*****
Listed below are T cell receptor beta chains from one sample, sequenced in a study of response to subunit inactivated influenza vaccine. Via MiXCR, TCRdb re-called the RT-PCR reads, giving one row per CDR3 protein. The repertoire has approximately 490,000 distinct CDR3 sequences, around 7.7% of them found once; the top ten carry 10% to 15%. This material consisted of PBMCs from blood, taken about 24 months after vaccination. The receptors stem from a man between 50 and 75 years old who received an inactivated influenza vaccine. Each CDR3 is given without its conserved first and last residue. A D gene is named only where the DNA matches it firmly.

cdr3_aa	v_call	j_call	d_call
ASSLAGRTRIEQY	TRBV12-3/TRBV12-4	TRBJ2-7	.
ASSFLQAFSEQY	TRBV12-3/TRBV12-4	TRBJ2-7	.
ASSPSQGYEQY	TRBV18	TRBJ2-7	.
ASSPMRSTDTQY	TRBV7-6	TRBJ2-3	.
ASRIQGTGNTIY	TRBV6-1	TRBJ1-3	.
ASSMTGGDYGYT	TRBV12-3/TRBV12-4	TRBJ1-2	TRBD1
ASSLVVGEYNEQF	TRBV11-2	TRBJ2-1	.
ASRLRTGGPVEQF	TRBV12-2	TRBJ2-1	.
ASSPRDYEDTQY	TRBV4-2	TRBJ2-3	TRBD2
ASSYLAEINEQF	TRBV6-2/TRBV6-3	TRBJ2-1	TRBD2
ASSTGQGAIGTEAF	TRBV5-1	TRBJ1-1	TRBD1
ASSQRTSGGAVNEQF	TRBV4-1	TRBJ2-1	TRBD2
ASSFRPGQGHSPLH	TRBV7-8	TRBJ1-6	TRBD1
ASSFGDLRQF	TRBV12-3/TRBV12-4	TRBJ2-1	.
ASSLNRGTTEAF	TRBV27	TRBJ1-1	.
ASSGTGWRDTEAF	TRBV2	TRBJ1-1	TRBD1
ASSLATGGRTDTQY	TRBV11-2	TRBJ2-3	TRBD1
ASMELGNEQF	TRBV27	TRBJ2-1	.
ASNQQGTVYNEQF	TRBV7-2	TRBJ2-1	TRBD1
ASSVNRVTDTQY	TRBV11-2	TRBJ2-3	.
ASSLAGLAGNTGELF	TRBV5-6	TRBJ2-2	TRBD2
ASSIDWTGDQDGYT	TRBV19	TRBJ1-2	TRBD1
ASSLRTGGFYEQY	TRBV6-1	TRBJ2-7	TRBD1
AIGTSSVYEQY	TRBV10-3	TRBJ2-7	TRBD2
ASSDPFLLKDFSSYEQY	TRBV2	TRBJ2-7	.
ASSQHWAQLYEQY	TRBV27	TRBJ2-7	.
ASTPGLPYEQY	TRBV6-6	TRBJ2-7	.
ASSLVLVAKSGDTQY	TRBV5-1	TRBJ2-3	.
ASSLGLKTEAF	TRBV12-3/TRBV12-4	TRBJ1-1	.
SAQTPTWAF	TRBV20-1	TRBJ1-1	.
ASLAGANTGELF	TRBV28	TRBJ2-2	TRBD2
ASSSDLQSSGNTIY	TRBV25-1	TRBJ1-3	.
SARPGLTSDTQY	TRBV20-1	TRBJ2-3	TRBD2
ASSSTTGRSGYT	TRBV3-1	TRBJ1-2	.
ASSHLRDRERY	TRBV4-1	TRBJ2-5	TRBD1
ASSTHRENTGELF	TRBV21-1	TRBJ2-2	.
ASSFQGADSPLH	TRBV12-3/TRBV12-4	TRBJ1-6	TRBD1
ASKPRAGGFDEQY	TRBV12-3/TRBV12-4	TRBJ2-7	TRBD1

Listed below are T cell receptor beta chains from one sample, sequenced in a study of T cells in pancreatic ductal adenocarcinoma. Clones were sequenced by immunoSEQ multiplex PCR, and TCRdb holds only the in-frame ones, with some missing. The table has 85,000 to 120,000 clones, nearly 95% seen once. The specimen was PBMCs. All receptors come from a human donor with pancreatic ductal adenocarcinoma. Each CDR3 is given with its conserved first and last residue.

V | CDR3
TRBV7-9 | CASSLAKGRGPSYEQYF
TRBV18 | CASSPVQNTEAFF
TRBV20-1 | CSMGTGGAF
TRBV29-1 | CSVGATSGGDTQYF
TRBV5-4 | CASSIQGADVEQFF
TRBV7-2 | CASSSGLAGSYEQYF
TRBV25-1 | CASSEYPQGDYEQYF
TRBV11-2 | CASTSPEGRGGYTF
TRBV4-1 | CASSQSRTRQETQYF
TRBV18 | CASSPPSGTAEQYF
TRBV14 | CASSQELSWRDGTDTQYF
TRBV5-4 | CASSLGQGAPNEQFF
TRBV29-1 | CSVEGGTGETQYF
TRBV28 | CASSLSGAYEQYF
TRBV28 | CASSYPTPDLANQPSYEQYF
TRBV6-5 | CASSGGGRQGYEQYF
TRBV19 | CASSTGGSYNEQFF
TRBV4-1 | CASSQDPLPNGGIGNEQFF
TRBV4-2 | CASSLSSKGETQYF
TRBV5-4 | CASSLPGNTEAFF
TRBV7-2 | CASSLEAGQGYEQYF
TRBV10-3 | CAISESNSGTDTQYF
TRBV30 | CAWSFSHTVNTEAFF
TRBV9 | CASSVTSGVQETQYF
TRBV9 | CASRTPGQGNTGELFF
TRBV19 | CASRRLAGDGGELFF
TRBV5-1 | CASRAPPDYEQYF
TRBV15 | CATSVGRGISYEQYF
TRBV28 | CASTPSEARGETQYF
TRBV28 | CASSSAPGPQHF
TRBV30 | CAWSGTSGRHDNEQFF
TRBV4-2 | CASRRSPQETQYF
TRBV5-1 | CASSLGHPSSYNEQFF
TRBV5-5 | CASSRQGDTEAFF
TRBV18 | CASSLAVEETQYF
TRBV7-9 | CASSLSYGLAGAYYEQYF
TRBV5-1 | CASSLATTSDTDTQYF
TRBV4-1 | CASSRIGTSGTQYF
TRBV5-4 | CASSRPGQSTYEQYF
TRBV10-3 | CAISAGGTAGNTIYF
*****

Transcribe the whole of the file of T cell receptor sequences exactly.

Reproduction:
Listed below are T cell receptor beta chains from one sample, sequenced in a study of response to subunit inactivated influenza vaccine. Via MiXCR, TCRdb re-called the RT-PCR reads, giving one row per CDR3 protein. The repertoire has approximately 490,000 distinct CDR3 sequences, around 7.7% of them found once; the top ten carry 10% to 15%. This material consisted of PBMCs from blood, taken about 24 months after vaccination. The receptors stem from a man between 50 and 75 years old who received an inactivated influenza vaccine. Each CDR3 is given without its conserved first and last residue. A D gene is named only where the DNA matches it firmly.

cdr3_aa	v_call	j_call	d_call
ASSLAGRTRIEQY	TRBV12-3/TRBV12-4	TRBJ2-7	.
ASSFLQAFSEQY	TRBV12-3/TRBV12-4	TRBJ2-7	.
ASSPSQGYEQY	TRBV18	TRBJ2-7	.
ASSPMRSTDTQY	TRBV7-6	TRBJ2-3	.
ASRIQGTGNTIY	TRBV6-1	TRBJ1-3	.
ASSMTGGDYGYT	TRBV12-3/TRBV12-4	TRBJ1-2	TRBD1
ASSLVVGEYNEQF	TRBV11-2	TRBJ2-1	.
ASRLRTGGPVEQF	TRBV12-2	TRBJ2-1	.
ASSPRDYEDTQY	TRBV4-2	TRBJ2-3	TRBD2
ASSYLAEINEQF	TRBV6-2/TRBV6-3	TRBJ2-1	TRBD2
ASSTGQGAIGTEAF	TRBV5-1	TRBJ1-1	TRBD1
ASSQRTSGGAVNEQF	TRBV4-1	TRBJ2-1	TRBD2
ASSFRPGQGHSPLH	TRBV7-8	TRBJ1-6	TRBD1
ASSFGDLRQF	TRBV12-3/TRBV12-4	TRBJ2-1	.
ASSLNRGTTEAF	TRBV27	TRBJ1-1	.
ASSGTGWRDTEAF	TRBV2	TRBJ1-1	TRBD1
ASSLATGGRTDTQY	TRBV11-2	TRBJ2-3	TRBD1
ASMELGNEQF	TRBV27	TRBJ2-1	.
ASNQQGTVYNEQF	TRBV7-2	TRBJ2-1	TRBD1
ASSVNRVTDTQY	TRBV11-2	TRBJ2-3	.
ASSLAGLAGNTGELF	TRBV5-6	TRBJ2-2	TRBD2
ASSIDWTGDQDGYT	TRBV19	TRBJ1-2	TRBD1
ASSLRTGGFYEQY	TRBV6-1	TRBJ2-7	TRBD1
AIGTSSVYEQY	TRBV10-3	TRBJ2-7	TRBD2
ASSDPFLLKDFSSYEQY	TRBV2	TRBJ2-7	.
ASSQHWAQLYEQY	TRBV27	TRBJ2-7	.
ASTPGLPYEQY	TRBV6-6	TRBJ2-7	.
ASSLVLVAKSGDTQY	TRBV5-1	TRBJ2-3	.
ASSLGLKTEAF	TRBV12-3/TRBV12-4	TRBJ1-1	.
SAQTPTWAF	TRBV20-1	TRBJ1-1	.
ASLAGANTGELF	TRBV28	TRBJ2-2	TRBD2
ASSSDLQSSGNTIY	TRBV25-1	TRBJ1-3	.
SARPGLTSDTQY	TRBV20-1	TRBJ2-3	TRBD2
ASSSTTGRSGYT	TRBV3-1	TRBJ1-2	.
ASSHLRDRERY	TRBV4-1	TRBJ2-5	TRBD1
ASSTHRENTGELF	TRBV21-1	TRBJ2-2	.
ASSFQGADSPLH	TRBV12-3/TRBV12-4	TRBJ1-6	TRBD1
ASKPRAGGFDEQY	TRBV12-3/TRBV12-4	TRBJ2-7	TRBD1

Listed below are T cell receptor beta chains from one sample, sequenced in a study of T cells in pancreatic ductal adenocarcinoma. Clones were sequenced by immunoSEQ multiplex PCR, and TCRdb holds only the in-frame ones, with some missing. The table has 85,000 to 120,000 clones, nearly 95% seen once. The specimen was PBMCs. All receptors come from a human donor with pancreatic ductal adenocarcinoma. Each CDR3 is given with its conserved first and last residue.

V | CDR3
TRBV7-9 | CASSLAKGRGPSYEQYF
TRBV18 | CASSPVQNTEAFF
TRBV20-1 | CSMGTGGAF
TRBV29-1 | CSVGATSGGDTQYF
TRBV5-4 | CASSIQGADVEQFF
TRBV7-2 | CASSSGLAGSYEQYF
TRBV25-1 | CASSEYPQGDYEQYF
TRBV11-2 | CASTSPEGRGGYTF
TRBV4-1 | CASSQSRTRQETQYF
TRBV18 | CASSPPSGTAEQYF
TRBV14 | CASSQELSWRDGTDTQYF
TRBV5-4 | CASSLGQGAPNEQFF
TRBV29-1 | CSVEGGTGETQYF
TRBV28 | CASSLSGAYEQYF
TRBV28 | CASSYPTPDLANQPSYEQYF
TRBV6-5 | CASSGGGRQGYEQYF
TRBV19 | CASSTGGSYNEQFF
TRBV4-1 | CASSQDPLPNGGIGNEQFF
TRBV4-2 | CASSLSSKGETQYF
TRBV5-4 | CASSLPGNTEAFF
TRBV7-2 | CASSLEAGQGYEQYF
TRBV10-3 | CAISESNSGTDTQYF
TRBV30 | CAWSFSHTVNTEAFF
TRBV9 | CASSVTSGVQETQYF
TRBV9 | CASRTPGQGNTGELFF
TRBV19 | CASRRLAGDGGELFF
TRBV5-1 | CASRAPPDYEQYF
TRBV15 | CATSVGRGISYEQYF
TRBV28 | CASTPSEARGETQYF
TRBV28 | CASSSAPGPQHF
TRBV30 | CAWSGTSGRHDNEQFF
TRBV4-2 | CASRRSPQETQYF
TRBV5-1 | CASSLGHPSSYNEQFF
TRBV5-5 | CASSRQGDTEAFF
TRBV18 | CASSLAVEETQYF
TRBV7-9 | CASSLSYGLAGAYYEQYF
TRBV5-1 | CASSLATTSDTDTQYF
TRBV4-1 | CASSRIGTSGTQYF
TRBV5-4 | CASSRPGQSTYEQYF
TRBV10-3 | CAISAGGTAGNTIYF